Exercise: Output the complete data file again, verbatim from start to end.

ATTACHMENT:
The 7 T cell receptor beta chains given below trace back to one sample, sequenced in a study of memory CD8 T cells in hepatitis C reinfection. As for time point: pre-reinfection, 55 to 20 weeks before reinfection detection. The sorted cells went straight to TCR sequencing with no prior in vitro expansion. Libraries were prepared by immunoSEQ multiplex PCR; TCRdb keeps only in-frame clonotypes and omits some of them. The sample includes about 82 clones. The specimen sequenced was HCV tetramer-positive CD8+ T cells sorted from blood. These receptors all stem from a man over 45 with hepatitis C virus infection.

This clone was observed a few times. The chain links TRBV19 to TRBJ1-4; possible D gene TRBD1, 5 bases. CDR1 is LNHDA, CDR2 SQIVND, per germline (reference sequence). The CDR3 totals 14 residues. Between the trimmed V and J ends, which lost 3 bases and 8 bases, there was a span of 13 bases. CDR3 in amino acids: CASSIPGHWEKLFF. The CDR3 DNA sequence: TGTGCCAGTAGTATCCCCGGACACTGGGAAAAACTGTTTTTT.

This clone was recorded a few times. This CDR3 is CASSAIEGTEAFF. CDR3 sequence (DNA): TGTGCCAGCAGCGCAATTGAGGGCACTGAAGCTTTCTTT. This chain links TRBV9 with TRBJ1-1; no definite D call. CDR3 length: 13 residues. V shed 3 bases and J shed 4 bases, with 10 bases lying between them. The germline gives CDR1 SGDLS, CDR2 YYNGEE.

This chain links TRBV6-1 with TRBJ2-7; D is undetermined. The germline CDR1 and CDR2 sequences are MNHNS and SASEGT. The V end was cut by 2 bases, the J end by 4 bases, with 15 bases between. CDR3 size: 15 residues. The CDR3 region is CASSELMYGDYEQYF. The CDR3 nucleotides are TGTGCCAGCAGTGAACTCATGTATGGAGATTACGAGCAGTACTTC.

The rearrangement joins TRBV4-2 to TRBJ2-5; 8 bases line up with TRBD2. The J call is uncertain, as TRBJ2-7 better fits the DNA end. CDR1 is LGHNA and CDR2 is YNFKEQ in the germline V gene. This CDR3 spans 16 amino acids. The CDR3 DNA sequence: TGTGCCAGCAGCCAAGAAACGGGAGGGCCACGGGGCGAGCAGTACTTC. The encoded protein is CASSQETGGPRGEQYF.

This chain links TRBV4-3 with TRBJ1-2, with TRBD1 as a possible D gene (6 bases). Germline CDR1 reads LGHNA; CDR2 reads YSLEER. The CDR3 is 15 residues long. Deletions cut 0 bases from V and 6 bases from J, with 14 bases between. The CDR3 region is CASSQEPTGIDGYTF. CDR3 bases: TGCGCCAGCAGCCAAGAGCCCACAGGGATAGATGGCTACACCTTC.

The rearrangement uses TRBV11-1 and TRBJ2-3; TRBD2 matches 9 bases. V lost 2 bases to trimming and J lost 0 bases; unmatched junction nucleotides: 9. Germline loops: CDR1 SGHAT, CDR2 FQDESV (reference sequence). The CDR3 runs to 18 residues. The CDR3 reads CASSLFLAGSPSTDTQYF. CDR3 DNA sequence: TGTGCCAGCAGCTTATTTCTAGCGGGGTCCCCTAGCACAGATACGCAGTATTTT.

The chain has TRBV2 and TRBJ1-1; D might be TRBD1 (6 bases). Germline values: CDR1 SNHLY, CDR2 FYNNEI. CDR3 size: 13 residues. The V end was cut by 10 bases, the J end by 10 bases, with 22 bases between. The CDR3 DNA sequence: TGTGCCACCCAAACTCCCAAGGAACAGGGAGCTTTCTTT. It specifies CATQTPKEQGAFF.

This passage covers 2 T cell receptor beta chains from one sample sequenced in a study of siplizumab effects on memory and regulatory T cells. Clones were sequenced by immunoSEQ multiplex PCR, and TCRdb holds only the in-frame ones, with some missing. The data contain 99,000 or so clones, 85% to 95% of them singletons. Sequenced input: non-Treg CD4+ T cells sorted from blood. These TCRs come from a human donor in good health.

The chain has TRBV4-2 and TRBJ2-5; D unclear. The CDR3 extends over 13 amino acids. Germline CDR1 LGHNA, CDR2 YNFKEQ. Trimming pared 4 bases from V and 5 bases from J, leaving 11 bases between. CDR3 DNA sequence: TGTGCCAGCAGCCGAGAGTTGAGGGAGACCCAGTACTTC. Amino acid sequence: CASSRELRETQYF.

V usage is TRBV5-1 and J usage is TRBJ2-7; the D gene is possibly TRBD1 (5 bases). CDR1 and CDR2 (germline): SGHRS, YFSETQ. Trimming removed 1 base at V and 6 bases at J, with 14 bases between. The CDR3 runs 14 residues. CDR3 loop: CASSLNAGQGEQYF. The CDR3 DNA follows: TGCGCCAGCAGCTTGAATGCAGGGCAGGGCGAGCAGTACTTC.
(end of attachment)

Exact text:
The 7 T cell receptor beta chains given below trace back to one sample, sequenced in a study of memory CD8 T cells in hepatitis C reinfection. As for time point: pre-reinfection, 55 to 20 weeks before reinfection detection. The sorted cells went straight to TCR sequencing with no prior in vitro expansion. Libraries were prepared by immunoSEQ multiplex PCR; TCRdb keeps only in-frame clonotypes and omits some of them. The sample includes about 82 clones. The specimen sequenced was HCV tetramer-positive CD8+ T cells sorted from blood. These receptors all stem from a man over 45 with hepatitis C virus infection.

This clone was observed a few times. The chain links TRBV19 to TRBJ1-4; possible D gene TRBD1, 5 bases. CDR1 is LNHDA, CDR2 SQIVND, per germline (reference sequence). The CDR3 totals 14 residues. Between the trimmed V and J ends, which lost 3 bases and 8 bases, there was a span of 13 bases. CDR3 in amino acids: CASSIPGHWEKLFF. The CDR3 DNA sequence: TGTGCCAGTAGTATCCCCGGACACTGGGAAAAACTGTTTTTT.

This clone was recorded a few times. This CDR3 is CASSAIEGTEAFF. CDR3 sequence (DNA): TGTGCCAGCAGCGCAATTGAGGGCACTGAAGCTTTCTTT. This chain links TRBV9 with TRBJ1-1; no definite D call. CDR3 length: 13 residues. V shed 3 bases and J shed 4 bases, with 10 bases lying between them. The germline gives CDR1 SGDLS, CDR2 YYNGEE.

This chain links TRBV6-1 with TRBJ2-7; D is undetermined. The germline CDR1 and CDR2 sequences are MNHNS and SASEGT. The V end was cut by 2 bases, the J end by 4 bases, with 15 bases between. CDR3 size: 15 residues. The CDR3 region is CASSELMYGDYEQYF. The CDR3 nucleotides are TGTGCCAGCAGTGAACTCATGTATGGAGATTACGAGCAGTACTTC.

The rearrangement joins TRBV4-2 to TRBJ2-5; 8 bases line up with TRBD2. The J call is uncertain, as TRBJ2-7 better fits the DNA end. CDR1 is LGHNA and CDR2 is YNFKEQ in the germline V gene. This CDR3 spans 16 amino acids. The CDR3 DNA sequence: TGTGCCAGCAGCCAAGAAACGGGAGGGCCACGGGGCGAGCAGTACTTC. The encoded protein is CASSQETGGPRGEQYF.

This chain links TRBV4-3 with TRBJ1-2, with TRBD1 as a possible D gene (6 bases). Germline CDR1 reads LGHNA; CDR2 reads YSLEER. The CDR3 is 15 residues long. Deletions cut 0 bases from V and 6 bases from J, with 14 bases between. The CDR3 region is CASSQEPTGIDGYTF. CDR3 bases: TGCGCCAGCAGCCAAGAGCCCACAGGGATAGATGGCTACACCTTC.

The rearrangement uses TRBV11-1 and TRBJ2-3; TRBD2 matches 9 bases. V lost 2 bases to trimming and J lost 0 bases; unmatched junction nucleotides: 9. Germline loops: CDR1 SGHAT, CDR2 FQDESV (reference sequence). The CDR3 runs to 18 residues. The CDR3 reads CASSLFLAGSPSTDTQYF. CDR3 DNA sequence: TGTGCCAGCAGCTTATTTCTAGCGGGGTCCCCTAGCACAGATACGCAGTATTTT.

The chain has TRBV2 and TRBJ1-1; D might be TRBD1 (6 bases). Germline values: CDR1 SNHLY, CDR2 FYNNEI. CDR3 size: 13 residues. The V end was cut by 10 bases, the J end by 10 bases, with 22 bases between. The CDR3 DNA sequence: TGTGCCACCCAAACTCCCAAGGAACAGGGAGCTTTCTTT. It specifies CATQTPKEQGAFF.

This passage covers 2 T cell receptor beta chains from one sample sequenced in a study of siplizumab effects on memory and regulatory T cells. Clones were sequenced by immunoSEQ multiplex PCR, and TCRdb holds only the in-frame ones, with some missing. The data contain 99,000 or so clones, 85% to 95% of them singletons. Sequenced input: non-Treg CD4+ T cells sorted from blood. These TCRs come from a human donor in good health.

The chain has TRBV4-2 and TRBJ2-5; D unclear. The CDR3 extends over 13 amino acids. Germline CDR1 LGHNA, CDR2 YNFKEQ. Trimming pared 4 bases from V and 5 bases from J, leaving 11 bases between. CDR3 DNA sequence: TGTGCCAGCAGCCGAGAGTTGAGGGAGACCCAGTACTTC. Amino acid sequence: CASSRELRETQYF.

V usage is TRBV5-1 and J usage is TRBJ2-7; the D gene is possibly TRBD1 (5 bases). CDR1 and CDR2 (germline): SGHRS, YFSETQ. Trimming removed 1 base at V and 6 bases at J, with 14 bases between. The CDR3 runs 14 residues. CDR3 loop: CASSLNAGQGEQYF. The CDR3 DNA follows: TGCGCCAGCAGCTTGAATGCAGGGCAGGGCGAGCAGTACTTC.